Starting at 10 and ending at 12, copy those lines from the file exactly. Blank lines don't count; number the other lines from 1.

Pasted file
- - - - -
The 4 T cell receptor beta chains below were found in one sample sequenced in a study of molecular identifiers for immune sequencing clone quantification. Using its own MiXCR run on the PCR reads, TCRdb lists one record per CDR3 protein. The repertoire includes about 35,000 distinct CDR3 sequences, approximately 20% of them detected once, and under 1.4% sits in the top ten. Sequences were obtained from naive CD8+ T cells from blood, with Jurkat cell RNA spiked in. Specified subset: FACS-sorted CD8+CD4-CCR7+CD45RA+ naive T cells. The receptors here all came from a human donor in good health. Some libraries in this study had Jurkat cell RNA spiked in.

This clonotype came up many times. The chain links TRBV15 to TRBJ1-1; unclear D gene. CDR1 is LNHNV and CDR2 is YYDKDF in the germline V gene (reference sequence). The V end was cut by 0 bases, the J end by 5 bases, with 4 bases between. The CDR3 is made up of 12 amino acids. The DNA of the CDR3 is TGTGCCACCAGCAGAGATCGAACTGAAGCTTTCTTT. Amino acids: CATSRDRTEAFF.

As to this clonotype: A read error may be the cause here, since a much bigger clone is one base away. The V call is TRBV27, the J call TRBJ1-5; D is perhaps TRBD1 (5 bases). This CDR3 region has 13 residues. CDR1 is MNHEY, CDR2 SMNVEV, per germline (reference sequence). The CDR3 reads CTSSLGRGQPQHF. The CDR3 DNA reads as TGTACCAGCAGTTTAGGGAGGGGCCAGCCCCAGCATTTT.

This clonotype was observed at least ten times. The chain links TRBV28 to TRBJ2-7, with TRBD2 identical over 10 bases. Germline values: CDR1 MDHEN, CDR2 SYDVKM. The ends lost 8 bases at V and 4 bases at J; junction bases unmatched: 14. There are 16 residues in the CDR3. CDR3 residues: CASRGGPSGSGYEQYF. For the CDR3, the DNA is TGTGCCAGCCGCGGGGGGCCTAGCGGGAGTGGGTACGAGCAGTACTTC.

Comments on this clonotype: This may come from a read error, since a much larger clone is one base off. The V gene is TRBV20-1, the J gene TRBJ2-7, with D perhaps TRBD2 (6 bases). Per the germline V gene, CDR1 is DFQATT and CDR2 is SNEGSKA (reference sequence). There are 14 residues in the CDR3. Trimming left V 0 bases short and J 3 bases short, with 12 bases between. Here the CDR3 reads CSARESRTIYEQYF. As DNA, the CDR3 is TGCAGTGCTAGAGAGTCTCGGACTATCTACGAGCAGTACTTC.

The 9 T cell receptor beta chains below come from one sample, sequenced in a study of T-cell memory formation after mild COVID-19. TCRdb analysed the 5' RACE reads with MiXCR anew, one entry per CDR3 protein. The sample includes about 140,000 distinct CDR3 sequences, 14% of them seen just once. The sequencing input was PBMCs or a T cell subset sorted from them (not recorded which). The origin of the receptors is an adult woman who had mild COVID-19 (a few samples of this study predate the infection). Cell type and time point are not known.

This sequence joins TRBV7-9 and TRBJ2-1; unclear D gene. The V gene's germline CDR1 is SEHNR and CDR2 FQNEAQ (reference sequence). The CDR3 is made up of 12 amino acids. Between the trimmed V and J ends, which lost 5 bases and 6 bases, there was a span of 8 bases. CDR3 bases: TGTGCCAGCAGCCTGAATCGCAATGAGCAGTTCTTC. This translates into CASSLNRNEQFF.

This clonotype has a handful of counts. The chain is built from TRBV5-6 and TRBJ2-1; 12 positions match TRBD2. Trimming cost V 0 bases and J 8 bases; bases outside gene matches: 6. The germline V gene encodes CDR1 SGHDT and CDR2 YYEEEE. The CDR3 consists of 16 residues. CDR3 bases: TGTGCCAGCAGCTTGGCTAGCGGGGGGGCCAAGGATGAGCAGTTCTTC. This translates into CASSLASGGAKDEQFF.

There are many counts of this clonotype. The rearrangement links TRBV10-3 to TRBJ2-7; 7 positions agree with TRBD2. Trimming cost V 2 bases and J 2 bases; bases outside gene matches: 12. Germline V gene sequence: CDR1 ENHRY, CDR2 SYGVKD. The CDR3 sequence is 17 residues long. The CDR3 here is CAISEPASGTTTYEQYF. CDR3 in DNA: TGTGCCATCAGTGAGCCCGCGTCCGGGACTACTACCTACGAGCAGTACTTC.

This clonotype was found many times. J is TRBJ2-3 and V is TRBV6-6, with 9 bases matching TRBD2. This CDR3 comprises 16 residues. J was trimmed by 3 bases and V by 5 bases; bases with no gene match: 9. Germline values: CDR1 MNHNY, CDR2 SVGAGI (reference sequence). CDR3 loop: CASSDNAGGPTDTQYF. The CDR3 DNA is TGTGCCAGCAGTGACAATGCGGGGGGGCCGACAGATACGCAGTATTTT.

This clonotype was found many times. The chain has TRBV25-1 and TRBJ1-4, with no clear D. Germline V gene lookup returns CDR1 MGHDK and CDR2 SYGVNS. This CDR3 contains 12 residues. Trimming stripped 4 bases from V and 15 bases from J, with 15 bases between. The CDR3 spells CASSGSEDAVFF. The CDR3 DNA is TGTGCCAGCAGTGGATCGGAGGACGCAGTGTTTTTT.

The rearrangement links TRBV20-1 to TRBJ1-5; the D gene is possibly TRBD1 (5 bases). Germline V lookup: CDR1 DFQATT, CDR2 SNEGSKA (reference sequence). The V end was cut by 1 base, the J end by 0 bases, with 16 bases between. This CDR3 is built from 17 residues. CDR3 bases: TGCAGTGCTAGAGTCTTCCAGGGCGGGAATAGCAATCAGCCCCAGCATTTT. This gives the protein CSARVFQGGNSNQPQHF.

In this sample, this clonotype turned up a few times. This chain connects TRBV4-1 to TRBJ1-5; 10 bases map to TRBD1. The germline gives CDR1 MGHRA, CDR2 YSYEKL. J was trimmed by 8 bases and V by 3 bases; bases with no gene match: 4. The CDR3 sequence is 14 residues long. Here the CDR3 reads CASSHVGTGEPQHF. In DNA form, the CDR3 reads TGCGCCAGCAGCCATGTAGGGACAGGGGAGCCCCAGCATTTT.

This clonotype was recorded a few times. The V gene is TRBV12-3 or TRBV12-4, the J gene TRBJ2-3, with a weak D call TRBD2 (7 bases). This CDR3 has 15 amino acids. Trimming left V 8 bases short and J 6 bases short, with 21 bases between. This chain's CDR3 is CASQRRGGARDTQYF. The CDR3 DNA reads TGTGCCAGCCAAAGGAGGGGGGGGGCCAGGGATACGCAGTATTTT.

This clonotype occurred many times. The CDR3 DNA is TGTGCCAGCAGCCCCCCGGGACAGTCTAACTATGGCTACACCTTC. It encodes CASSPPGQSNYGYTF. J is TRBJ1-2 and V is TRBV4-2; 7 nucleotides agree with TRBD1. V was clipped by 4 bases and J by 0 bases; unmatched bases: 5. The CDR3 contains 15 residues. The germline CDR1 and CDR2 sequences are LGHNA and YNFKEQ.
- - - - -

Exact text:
This clonotype was found many times. J is TRBJ2-3 and V is TRBV6-6, with 9 bases matching TRBD2. This CDR3 comprises 16 residues. J was trimmed by 3 bases and V by 5 bases; bases with no gene match: 9. Germline values: CDR1 MNHNY, CDR2 SVGAGI (reference sequence). CDR3 loop: CASSDNAGGPTDTQYF. The CDR3 DNA is TGTGCCAGCAGTGACAATGCGGGGGGGCCGACAGATACGCAGTATTTT.

This clonotype was found many times. The chain has TRBV25-1 and TRBJ1-4, with no clear D. Germline V gene lookup returns CDR1 MGHDK and CDR2 SYGVNS. This CDR3 contains 12 residues. Trimming stripped 4 bases from V and 15 bases from J, with 15 bases between. The CDR3 spells CASSGSEDAVFF. The CDR3 DNA is TGTGCCAGCAGTGGATCGGAGGACGCAGTGTTTTTT.

The rearrangement links TRBV20-1 to TRBJ1-5; the D gene is possibly TRBD1 (5 bases). Germline V lookup: CDR1 DFQATT, CDR2 SNEGSKA (reference sequence). The V end was cut by 1 base, the J end by 0 bases, with 16 bases between. This CDR3 is built from 17 residues. CDR3 bases: TGCAGTGCTAGAGTCTTCCAGGGCGGGAATAGCAATCAGCCCCAGCATTTT. This gives the protein CSARVFQGGNSNQPQHF.